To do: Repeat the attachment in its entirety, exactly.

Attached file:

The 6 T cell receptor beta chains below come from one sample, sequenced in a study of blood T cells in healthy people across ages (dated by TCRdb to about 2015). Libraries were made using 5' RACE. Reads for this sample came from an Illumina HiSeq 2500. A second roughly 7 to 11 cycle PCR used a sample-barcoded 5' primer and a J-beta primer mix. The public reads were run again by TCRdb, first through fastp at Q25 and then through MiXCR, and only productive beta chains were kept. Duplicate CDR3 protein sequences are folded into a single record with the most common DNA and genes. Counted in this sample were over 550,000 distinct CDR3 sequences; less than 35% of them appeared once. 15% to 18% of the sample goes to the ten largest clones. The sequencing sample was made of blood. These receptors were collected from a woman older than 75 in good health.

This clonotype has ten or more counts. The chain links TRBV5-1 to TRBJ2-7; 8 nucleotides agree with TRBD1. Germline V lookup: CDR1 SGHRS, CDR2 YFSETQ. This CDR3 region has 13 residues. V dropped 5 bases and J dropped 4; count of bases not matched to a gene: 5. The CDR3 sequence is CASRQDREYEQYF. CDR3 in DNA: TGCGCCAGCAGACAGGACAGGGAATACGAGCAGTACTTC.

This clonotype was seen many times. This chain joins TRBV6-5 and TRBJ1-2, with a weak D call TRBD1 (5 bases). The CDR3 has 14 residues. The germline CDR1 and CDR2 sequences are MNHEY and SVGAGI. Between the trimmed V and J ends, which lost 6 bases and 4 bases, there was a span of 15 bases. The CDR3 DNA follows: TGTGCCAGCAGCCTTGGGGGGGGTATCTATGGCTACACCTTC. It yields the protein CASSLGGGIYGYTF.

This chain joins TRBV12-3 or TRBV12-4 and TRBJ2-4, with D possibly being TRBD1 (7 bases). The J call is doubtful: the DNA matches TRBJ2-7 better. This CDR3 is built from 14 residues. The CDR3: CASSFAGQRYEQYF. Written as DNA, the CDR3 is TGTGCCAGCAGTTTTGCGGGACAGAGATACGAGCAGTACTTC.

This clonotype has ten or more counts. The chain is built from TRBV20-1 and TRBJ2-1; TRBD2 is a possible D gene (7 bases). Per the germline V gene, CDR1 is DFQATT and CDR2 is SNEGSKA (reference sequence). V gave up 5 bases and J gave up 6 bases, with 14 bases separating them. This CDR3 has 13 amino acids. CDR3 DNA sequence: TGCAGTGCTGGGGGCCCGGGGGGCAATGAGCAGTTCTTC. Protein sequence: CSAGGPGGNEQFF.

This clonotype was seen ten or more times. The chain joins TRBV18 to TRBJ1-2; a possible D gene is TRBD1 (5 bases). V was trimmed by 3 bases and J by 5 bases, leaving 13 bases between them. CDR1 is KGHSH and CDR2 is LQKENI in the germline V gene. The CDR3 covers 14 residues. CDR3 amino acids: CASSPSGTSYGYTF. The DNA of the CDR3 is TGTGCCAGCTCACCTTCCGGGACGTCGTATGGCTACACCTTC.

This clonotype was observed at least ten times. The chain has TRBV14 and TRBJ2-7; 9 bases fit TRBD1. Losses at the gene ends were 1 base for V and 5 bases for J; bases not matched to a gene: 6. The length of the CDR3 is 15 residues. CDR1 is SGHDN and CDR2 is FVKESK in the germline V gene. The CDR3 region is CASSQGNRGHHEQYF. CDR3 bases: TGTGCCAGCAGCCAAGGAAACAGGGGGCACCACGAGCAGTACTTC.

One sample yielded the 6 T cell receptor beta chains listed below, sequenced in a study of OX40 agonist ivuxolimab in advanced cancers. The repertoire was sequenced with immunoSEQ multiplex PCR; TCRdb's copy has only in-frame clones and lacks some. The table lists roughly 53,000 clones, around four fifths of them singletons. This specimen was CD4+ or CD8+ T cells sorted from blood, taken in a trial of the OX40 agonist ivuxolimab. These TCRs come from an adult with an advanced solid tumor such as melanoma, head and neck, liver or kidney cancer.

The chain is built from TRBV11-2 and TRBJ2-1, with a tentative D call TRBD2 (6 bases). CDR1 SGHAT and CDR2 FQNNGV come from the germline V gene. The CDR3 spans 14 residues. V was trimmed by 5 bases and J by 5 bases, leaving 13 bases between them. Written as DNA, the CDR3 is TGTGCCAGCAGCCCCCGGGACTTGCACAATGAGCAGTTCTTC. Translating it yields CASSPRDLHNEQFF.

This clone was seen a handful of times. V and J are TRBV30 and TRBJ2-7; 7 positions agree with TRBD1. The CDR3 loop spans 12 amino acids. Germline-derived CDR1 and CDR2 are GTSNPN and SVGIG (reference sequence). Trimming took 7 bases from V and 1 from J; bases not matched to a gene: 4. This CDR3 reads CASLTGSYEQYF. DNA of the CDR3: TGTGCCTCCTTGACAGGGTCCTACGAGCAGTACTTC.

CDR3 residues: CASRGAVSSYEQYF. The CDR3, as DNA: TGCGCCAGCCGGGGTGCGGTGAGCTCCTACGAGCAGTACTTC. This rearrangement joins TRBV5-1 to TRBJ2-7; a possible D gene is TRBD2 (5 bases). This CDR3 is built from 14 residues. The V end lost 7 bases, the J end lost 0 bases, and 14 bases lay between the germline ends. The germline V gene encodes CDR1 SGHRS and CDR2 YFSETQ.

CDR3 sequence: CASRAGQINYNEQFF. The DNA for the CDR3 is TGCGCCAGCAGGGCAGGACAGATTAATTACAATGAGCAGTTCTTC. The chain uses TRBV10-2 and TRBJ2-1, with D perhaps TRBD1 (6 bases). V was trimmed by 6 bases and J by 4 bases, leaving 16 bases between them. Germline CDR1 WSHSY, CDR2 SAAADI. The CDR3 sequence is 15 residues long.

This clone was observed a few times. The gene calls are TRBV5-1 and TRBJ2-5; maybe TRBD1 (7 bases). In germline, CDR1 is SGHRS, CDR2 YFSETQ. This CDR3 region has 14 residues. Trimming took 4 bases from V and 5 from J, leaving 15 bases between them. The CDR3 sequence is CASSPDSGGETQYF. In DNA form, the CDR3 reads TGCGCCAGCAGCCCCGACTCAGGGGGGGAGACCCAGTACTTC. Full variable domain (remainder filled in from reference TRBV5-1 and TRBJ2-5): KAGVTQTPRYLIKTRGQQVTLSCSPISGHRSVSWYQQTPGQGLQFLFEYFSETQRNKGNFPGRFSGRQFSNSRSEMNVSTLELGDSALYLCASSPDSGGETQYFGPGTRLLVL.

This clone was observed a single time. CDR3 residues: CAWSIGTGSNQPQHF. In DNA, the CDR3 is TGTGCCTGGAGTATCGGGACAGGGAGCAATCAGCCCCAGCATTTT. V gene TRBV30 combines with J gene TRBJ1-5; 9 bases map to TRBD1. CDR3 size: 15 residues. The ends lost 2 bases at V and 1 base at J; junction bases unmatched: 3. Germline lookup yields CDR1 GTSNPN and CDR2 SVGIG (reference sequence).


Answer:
The 6 T cell receptor beta chains below come from one sample, sequenced in a study of blood T cells in healthy people across ages (dated by TCRdb to about 2015). Libraries were made using 5' RACE. Reads for this sample came from an Illumina HiSeq 2500. A second roughly 7 to 11 cycle PCR used a sample-barcoded 5' primer and a J-beta primer mix. The public reads were run again by TCRdb, first through fastp at Q25 and then through MiXCR, and only productive beta chains were kept. Duplicate CDR3 protein sequences are folded into a single record with the most common DNA and genes. Counted in this sample were over 550,000 distinct CDR3 sequences; less than 35% of them appeared once. 15% to 18% of the sample goes to the ten largest clones. The sequencing sample was made of blood. These receptors were collected from a woman older than 75 in good health.

This clonotype has ten or more counts. The chain links TRBV5-1 to TRBJ2-7; 8 nucleotides agree with TRBD1. Germline V lookup: CDR1 SGHRS, CDR2 YFSETQ. This CDR3 region has 13 residues. V dropped 5 bases and J dropped 4; count of bases not matched to a gene: 5. The CDR3 sequence is CASRQDREYEQYF. CDR3 in DNA: TGCGCCAGCAGACAGGACAGGGAATACGAGCAGTACTTC.

This clonotype was seen many times. This chain joins TRBV6-5 and TRBJ1-2, with a weak D call TRBD1 (5 bases). The CDR3 has 14 residues. The germline CDR1 and CDR2 sequences are MNHEY and SVGAGI. Between the trimmed V and J ends, which lost 6 bases and 4 bases, there was a span of 15 bases. The CDR3 DNA follows: TGTGCCAGCAGCCTTGGGGGGGGTATCTATGGCTACACCTTC. It yields the protein CASSLGGGIYGYTF.

This chain joins TRBV12-3 or TRBV12-4 and TRBJ2-4, with D possibly being TRBD1 (7 bases). The J call is doubtful: the DNA matches TRBJ2-7 better. This CDR3 is built from 14 residues. The CDR3: CASSFAGQRYEQYF. Written as DNA, the CDR3 is TGTGCCAGCAGTTTTGCGGGACAGAGATACGAGCAGTACTTC.

This clonotype has ten or more counts. The chain is built from TRBV20-1 and TRBJ2-1; TRBD2 is a possible D gene (7 bases). Per the germline V gene, CDR1 is DFQATT and CDR2 is SNEGSKA (reference sequence). V gave up 5 bases and J gave up 6 bases, with 14 bases separating them. This CDR3 has 13 amino acids. CDR3 DNA sequence: TGCAGTGCTGGGGGCCCGGGGGGCAATGAGCAGTTCTTC. Protein sequence: CSAGGPGGNEQFF.

This clonotype was seen ten or more times. The chain joins TRBV18 to TRBJ1-2; a possible D gene is TRBD1 (5 bases). V was trimmed by 3 bases and J by 5 bases, leaving 13 bases between them. CDR1 is KGHSH and CDR2 is LQKENI in the germline V gene. The CDR3 covers 14 residues. CDR3 amino acids: CASSPSGTSYGYTF. The DNA of the CDR3 is TGTGCCAGCTCACCTTCCGGGACGTCGTATGGCTACACCTTC.

This clonotype was observed at least ten times. The chain has TRBV14 and TRBJ2-7; 9 bases fit TRBD1. Losses at the gene ends were 1 base for V and 5 bases for J; bases not matched to a gene: 6. The length of the CDR3 is 15 residues. CDR1 is SGHDN and CDR2 is FVKESK in the germline V gene. The CDR3 region is CASSQGNRGHHEQYF. CDR3 bases: TGTGCCAGCAGCCAAGGAAACAGGGGGCACCACGAGCAGTACTTC.

One sample yielded the 6 T cell receptor beta chains listed below, sequenced in a study of OX40 agonist ivuxolimab in advanced cancers. The repertoire was sequenced with immunoSEQ multiplex PCR; TCRdb's copy has only in-frame clones and lacks some. The table lists roughly 53,000 clones, around four fifths of them singletons. This specimen was CD4+ or CD8+ T cells sorted from blood, taken in a trial of the OX40 agonist ivuxolimab. These TCRs come from an adult with an advanced solid tumor such as melanoma, head and neck, liver or kidney cancer.

The chain is built from TRBV11-2 and TRBJ2-1, with a tentative D call TRBD2 (6 bases). CDR1 SGHAT and CDR2 FQNNGV come from the germline V gene. The CDR3 spans 14 residues. V was trimmed by 5 bases and J by 5 bases, leaving 13 bases between them. Written as DNA, the CDR3 is TGTGCCAGCAGCCCCCGGGACTTGCACAATGAGCAGTTCTTC. Translating it yields CASSPRDLHNEQFF.

This clone was seen a handful of times. V and J are TRBV30 and TRBJ2-7; 7 positions agree with TRBD1. The CDR3 loop spans 12 amino acids. Germline-derived CDR1 and CDR2 are GTSNPN and SVGIG (reference sequence). Trimming took 7 bases from V and 1 from J; bases not matched to a gene: 4. This CDR3 reads CASLTGSYEQYF. DNA of the CDR3: TGTGCCTCCTTGACAGGGTCCTACGAGCAGTACTTC.

CDR3 residues: CASRGAVSSYEQYF. The CDR3, as DNA: TGCGCCAGCCGGGGTGCGGTGAGCTCCTACGAGCAGTACTTC. This rearrangement joins TRBV5-1 to TRBJ2-7; a possible D gene is TRBD2 (5 bases). This CDR3 is built from 14 residues. The V end lost 7 bases, the J end lost 0 bases, and 14 bases lay between the germline ends. The germline V gene encodes CDR1 SGHRS and CDR2 YFSETQ.

CDR3 sequence: CASRAGQINYNEQFF. The DNA for the CDR3 is TGCGCCAGCAGGGCAGGACAGATTAATTACAATGAGCAGTTCTTC. The chain uses TRBV10-2 and TRBJ2-1, with D perhaps TRBD1 (6 bases). V was trimmed by 6 bases and J by 4 bases, leaving 16 bases between them. Germline CDR1 WSHSY, CDR2 SAAADI. The CDR3 sequence is 15 residues long.

This clone was observed a few times. The gene calls are TRBV5-1 and TRBJ2-5; maybe TRBD1 (7 bases). In germline, CDR1 is SGHRS, CDR2 YFSETQ. This CDR3 region has 14 residues. Trimming took 4 bases from V and 5 from J, leaving 15 bases between them. The CDR3 sequence is CASSPDSGGETQYF. In DNA form, the CDR3 reads TGCGCCAGCAGCCCCGACTCAGGGGGGGAGACCCAGTACTTC. Full variable domain (remainder filled in from reference TRBV5-1 and TRBJ2-5): KAGVTQTPRYLIKTRGQQVTLSCSPISGHRSVSWYQQTPGQGLQFLFEYFSETQRNKGNFPGRFSGRQFSNSRSEMNVSTLELGDSALYLCASSPDSGGETQYFGPGTRLLVL.

This clone was observed a single time. CDR3 residues: CAWSIGTGSNQPQHF. In DNA, the CDR3 is TGTGCCTGGAGTATCGGGACAGGGAGCAATCAGCCCCAGCATTTT. V gene TRBV30 combines with J gene TRBJ1-5; 9 bases map to TRBD1. CDR3 size: 15 residues. The ends lost 2 bases at V and 1 base at J; junction bases unmatched: 3. Germline lookup yields CDR1 GTSNPN and CDR2 SVGIG (reference sequence).